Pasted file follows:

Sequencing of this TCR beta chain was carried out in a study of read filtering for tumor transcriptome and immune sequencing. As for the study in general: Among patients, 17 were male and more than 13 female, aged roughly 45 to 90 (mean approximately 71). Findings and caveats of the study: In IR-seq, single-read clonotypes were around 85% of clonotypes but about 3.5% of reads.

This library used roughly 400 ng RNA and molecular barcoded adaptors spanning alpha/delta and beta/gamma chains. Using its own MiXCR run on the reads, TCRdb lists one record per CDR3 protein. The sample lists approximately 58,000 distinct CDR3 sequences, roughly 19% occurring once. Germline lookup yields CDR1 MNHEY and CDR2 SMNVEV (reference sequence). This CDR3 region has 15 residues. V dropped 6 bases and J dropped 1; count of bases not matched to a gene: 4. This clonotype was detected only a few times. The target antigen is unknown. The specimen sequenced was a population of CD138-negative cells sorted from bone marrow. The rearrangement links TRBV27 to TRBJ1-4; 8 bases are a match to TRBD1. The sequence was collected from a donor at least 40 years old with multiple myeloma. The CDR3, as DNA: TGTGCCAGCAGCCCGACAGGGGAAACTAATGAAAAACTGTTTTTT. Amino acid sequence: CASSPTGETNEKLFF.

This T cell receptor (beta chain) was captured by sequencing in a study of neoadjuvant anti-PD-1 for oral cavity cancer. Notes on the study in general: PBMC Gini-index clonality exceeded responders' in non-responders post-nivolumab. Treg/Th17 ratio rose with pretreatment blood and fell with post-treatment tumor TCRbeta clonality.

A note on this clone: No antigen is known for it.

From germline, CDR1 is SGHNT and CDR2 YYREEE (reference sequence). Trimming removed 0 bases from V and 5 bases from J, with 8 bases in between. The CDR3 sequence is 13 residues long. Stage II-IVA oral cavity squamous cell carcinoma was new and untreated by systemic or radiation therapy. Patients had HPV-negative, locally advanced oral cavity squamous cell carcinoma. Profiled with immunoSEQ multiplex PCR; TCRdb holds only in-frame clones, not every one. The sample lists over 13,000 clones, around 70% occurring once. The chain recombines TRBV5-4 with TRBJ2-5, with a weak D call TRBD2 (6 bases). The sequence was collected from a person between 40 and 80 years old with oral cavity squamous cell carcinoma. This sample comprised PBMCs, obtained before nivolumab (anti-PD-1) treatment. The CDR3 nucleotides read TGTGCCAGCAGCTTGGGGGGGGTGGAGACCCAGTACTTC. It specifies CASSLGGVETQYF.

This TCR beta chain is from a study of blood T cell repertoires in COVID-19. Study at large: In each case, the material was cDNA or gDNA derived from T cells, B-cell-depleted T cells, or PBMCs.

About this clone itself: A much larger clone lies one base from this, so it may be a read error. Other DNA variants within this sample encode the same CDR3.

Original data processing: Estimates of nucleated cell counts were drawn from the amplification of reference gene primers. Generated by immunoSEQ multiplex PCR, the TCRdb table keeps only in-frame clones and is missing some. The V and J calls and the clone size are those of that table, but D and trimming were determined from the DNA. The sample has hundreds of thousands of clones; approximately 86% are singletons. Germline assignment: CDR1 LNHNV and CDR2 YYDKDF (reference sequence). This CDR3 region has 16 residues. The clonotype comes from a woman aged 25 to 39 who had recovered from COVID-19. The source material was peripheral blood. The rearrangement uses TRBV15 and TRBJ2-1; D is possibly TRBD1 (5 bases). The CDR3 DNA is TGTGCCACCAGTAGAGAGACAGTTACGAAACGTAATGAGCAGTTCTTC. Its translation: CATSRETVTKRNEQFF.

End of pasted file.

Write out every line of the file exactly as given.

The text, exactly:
Sequencing of this TCR beta chain was carried out in a study of read filtering for tumor transcriptome and immune sequencing. As for the study in general: Among patients, 17 were male and more than 13 female, aged roughly 45 to 90 (mean approximately 71). Findings and caveats of the study: In IR-seq, single-read clonotypes were around 85% of clonotypes but about 3.5% of reads.

This library used roughly 400 ng RNA and molecular barcoded adaptors spanning alpha/delta and beta/gamma chains. Using its own MiXCR run on the reads, TCRdb lists one record per CDR3 protein. The sample lists approximately 58,000 distinct CDR3 sequences, roughly 19% occurring once. Germline lookup yields CDR1 MNHEY and CDR2 SMNVEV (reference sequence). This CDR3 region has 15 residues. V dropped 6 bases and J dropped 1; count of bases not matched to a gene: 4. This clonotype was detected only a few times. The target antigen is unknown. The specimen sequenced was a population of CD138-negative cells sorted from bone marrow. The rearrangement links TRBV27 to TRBJ1-4; 8 bases are a match to TRBD1. The sequence was collected from a donor at least 40 years old with multiple myeloma. The CDR3, as DNA: TGTGCCAGCAGCCCGACAGGGGAAACTAATGAAAAACTGTTTTTT. Amino acid sequence: CASSPTGETNEKLFF.

This T cell receptor (beta chain) was captured by sequencing in a study of neoadjuvant anti-PD-1 for oral cavity cancer. Notes on the study in general: PBMC Gini-index clonality exceeded responders' in non-responders post-nivolumab. Treg/Th17 ratio rose with pretreatment blood and fell with post-treatment tumor TCRbeta clonality.

A note on this clone: No antigen is known for it.

From germline, CDR1 is SGHNT and CDR2 YYREEE (reference sequence). Trimming removed 0 bases from V and 5 bases from J, with 8 bases in between. The CDR3 sequence is 13 residues long. Stage II-IVA oral cavity squamous cell carcinoma was new and untreated by systemic or radiation therapy. Patients had HPV-negative, locally advanced oral cavity squamous cell carcinoma. Profiled with immunoSEQ multiplex PCR; TCRdb holds only in-frame clones, not every one. The sample lists over 13,000 clones, around 70% occurring once. The chain recombines TRBV5-4 with TRBJ2-5, with a weak D call TRBD2 (6 bases). The sequence was collected from a person between 40 and 80 years old with oral cavity squamous cell carcinoma. This sample comprised PBMCs, obtained before nivolumab (anti-PD-1) treatment. The CDR3 nucleotides read TGTGCCAGCAGCTTGGGGGGGGTGGAGACCCAGTACTTC. It specifies CASSLGGVETQYF.

This TCR beta chain is from a study of blood T cell repertoires in COVID-19. Study at large: In each case, the material was cDNA or gDNA derived from T cells, B-cell-depleted T cells, or PBMCs.

About this clone itself: A much larger clone lies one base from this, so it may be a read error. Other DNA variants within this sample encode the same CDR3.

Original data processing: Estimates of nucleated cell counts were drawn from the amplification of reference gene primers. Generated by immunoSEQ multiplex PCR, the TCRdb table keeps only in-frame clones and is missing some. The V and J calls and the clone size are those of that table, but D and trimming were determined from the DNA. The sample has hundreds of thousands of clones; approximately 86% are singletons. Germline assignment: CDR1 LNHNV and CDR2 YYDKDF (reference sequence). This CDR3 region has 16 residues. The clonotype comes from a woman aged 25 to 39 who had recovered from COVID-19. The source material was peripheral blood. The rearrangement uses TRBV15 and TRBJ2-1; D is possibly TRBD1 (5 bases). The CDR3 DNA is TGTGCCACCAGTAGAGAGACAGTTACGAAACGTAATGAGCAGTTCTTC. Its translation: CATSRETVTKRNEQFF.